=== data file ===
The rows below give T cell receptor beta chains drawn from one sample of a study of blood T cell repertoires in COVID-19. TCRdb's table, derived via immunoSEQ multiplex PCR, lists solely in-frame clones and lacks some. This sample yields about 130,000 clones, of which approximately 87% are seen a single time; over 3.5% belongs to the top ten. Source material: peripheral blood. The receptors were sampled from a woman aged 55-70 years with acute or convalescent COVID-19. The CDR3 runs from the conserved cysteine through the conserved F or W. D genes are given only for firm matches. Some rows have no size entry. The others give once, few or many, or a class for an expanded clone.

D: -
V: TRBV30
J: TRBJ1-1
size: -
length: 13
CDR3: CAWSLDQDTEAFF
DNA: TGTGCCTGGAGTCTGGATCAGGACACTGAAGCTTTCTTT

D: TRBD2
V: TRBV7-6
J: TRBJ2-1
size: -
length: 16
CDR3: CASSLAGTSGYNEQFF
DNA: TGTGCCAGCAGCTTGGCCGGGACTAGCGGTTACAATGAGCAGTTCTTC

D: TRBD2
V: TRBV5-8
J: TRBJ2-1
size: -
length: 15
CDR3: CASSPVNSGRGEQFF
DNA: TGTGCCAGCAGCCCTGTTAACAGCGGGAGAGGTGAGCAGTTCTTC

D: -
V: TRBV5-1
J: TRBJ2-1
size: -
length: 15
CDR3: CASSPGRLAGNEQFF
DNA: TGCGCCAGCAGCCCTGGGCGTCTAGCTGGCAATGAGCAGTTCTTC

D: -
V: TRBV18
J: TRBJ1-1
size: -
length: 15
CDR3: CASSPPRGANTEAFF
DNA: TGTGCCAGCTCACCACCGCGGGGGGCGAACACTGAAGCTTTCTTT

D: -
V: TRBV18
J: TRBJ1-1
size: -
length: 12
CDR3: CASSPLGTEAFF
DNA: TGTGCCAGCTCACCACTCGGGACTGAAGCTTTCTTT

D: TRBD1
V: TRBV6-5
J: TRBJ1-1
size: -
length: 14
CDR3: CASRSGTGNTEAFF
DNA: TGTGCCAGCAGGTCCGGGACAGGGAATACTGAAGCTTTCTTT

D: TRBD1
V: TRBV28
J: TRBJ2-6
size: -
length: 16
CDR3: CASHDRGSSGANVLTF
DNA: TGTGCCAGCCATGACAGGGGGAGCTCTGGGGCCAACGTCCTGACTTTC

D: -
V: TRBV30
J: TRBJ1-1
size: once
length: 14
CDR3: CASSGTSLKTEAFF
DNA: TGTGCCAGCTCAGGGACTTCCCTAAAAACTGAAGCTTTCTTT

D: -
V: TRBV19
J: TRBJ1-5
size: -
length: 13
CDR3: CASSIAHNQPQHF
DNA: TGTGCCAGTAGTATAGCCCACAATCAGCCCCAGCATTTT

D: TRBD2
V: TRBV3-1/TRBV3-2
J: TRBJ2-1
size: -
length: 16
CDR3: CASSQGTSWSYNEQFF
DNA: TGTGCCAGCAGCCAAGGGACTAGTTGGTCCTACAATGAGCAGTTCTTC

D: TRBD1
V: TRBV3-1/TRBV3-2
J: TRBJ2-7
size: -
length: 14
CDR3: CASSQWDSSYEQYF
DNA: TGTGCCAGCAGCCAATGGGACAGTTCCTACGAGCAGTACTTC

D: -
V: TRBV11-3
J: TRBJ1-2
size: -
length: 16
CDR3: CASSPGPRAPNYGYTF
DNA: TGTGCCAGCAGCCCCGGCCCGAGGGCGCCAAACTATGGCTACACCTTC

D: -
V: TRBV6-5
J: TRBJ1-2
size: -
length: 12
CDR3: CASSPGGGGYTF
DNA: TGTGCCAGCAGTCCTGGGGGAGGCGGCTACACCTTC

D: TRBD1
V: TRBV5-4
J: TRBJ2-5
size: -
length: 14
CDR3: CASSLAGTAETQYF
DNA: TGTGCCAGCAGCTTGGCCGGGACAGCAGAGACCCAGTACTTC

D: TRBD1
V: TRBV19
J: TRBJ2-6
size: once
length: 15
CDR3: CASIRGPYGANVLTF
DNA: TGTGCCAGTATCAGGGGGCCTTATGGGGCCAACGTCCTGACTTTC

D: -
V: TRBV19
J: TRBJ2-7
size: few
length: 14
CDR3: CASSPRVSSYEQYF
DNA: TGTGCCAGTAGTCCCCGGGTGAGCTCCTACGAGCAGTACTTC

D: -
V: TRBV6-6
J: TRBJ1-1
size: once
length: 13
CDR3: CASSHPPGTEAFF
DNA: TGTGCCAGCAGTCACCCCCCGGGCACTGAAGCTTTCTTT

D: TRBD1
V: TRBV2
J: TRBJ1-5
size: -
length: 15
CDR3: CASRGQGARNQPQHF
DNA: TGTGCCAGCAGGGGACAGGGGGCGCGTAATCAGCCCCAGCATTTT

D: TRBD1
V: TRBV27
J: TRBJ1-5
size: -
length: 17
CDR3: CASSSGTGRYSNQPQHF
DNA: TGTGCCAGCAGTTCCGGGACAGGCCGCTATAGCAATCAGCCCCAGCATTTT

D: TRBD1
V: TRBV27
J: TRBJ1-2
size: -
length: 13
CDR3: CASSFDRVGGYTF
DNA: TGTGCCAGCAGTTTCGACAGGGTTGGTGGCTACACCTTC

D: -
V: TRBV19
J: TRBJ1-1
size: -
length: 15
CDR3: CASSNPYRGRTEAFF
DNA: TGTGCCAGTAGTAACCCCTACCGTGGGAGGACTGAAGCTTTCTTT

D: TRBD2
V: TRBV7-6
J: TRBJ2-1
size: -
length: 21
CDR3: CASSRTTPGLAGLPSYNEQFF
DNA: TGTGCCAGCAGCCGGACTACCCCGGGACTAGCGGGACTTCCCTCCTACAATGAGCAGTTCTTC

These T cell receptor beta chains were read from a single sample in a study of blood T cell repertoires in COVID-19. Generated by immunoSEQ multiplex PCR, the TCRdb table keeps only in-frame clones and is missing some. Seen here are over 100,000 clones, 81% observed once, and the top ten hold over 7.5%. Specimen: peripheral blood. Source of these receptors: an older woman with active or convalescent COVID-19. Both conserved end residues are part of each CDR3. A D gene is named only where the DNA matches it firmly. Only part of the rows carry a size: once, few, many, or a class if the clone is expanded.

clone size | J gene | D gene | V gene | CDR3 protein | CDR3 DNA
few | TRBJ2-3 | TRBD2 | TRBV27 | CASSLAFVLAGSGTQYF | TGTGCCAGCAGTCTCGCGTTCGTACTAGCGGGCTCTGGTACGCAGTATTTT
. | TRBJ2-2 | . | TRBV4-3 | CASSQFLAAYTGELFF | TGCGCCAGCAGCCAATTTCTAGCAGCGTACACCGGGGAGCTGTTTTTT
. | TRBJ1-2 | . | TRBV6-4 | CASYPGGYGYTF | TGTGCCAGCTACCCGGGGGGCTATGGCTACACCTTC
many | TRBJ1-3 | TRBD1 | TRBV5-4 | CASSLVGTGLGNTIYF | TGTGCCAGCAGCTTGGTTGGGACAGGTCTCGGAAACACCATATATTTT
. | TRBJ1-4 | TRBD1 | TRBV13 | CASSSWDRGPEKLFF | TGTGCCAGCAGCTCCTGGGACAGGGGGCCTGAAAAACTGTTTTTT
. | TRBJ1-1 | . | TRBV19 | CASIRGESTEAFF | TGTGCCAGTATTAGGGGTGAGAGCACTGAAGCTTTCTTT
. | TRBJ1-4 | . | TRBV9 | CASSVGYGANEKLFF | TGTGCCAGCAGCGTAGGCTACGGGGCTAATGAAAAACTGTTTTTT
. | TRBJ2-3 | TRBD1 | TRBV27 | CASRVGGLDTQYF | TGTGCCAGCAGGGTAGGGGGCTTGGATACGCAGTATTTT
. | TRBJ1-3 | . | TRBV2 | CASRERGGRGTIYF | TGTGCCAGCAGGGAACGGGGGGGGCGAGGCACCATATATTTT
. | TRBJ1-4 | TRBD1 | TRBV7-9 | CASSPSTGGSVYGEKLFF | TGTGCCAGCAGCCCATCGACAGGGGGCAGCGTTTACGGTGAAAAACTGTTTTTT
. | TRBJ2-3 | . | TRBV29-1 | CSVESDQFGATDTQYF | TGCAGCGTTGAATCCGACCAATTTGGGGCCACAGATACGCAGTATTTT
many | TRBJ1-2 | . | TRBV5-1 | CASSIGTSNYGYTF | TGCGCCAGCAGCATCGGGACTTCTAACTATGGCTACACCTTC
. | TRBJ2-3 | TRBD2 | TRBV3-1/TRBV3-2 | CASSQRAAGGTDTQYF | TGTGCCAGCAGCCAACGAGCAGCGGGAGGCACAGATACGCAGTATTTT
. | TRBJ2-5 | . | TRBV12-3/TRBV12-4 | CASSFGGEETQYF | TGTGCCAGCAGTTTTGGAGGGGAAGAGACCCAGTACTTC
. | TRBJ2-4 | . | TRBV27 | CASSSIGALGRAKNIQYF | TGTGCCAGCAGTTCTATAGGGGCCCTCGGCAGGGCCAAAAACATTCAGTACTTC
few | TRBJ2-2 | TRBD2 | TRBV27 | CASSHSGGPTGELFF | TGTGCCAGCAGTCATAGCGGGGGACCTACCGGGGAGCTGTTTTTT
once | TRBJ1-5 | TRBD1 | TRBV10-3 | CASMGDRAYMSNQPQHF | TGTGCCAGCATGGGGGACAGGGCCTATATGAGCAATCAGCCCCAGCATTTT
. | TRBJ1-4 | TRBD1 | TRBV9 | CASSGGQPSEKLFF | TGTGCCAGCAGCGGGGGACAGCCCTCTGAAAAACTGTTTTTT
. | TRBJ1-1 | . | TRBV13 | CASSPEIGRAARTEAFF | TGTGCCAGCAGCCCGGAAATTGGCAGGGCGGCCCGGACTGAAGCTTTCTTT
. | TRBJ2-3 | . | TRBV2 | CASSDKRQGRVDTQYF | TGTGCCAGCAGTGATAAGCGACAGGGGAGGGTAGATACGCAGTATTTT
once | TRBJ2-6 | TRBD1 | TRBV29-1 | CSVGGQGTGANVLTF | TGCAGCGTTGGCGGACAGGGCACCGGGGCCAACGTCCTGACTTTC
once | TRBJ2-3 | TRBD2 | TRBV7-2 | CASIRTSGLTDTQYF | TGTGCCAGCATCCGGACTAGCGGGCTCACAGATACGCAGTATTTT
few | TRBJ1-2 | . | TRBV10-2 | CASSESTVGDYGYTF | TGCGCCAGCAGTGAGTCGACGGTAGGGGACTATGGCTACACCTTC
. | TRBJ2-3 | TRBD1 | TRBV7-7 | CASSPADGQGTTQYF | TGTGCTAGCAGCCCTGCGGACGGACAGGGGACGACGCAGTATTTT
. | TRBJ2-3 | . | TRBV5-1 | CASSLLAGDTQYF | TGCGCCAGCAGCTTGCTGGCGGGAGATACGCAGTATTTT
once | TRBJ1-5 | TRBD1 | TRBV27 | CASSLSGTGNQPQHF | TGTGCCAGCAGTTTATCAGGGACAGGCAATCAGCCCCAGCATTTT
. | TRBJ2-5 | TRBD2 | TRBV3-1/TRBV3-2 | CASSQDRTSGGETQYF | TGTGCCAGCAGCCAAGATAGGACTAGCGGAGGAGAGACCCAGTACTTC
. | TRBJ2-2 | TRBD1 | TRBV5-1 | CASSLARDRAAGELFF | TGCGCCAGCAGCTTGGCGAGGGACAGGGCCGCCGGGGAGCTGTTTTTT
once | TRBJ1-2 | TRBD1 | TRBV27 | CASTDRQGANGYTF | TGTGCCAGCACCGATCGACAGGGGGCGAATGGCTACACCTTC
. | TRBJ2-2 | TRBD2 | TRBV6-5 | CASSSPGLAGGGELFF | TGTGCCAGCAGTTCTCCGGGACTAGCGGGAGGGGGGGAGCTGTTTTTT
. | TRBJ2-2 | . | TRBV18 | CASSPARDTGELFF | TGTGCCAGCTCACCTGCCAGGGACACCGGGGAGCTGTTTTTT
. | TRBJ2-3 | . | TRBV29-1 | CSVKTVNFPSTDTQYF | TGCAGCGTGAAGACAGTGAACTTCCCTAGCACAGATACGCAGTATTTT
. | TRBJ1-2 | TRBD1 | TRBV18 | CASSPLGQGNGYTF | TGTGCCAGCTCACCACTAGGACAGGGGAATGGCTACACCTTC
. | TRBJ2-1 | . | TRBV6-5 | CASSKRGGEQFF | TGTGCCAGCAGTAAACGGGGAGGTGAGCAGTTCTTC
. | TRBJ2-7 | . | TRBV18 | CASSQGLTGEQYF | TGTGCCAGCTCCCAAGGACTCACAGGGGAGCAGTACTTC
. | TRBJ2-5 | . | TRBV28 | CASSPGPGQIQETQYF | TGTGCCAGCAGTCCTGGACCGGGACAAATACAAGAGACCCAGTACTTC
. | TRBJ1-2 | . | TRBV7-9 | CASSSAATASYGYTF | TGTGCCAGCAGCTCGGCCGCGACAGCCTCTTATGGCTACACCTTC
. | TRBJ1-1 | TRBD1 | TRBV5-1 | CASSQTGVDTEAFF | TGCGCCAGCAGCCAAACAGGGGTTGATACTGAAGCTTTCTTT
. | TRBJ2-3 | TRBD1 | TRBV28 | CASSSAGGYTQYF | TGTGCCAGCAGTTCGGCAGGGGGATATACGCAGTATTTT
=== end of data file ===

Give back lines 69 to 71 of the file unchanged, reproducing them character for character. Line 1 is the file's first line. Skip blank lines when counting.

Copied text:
length: 13
CDR3: CASSIAHNQPQHF
DNA: TGTGCCAGTAGTATAGCCCACAATCAGCCCCAGCATTTT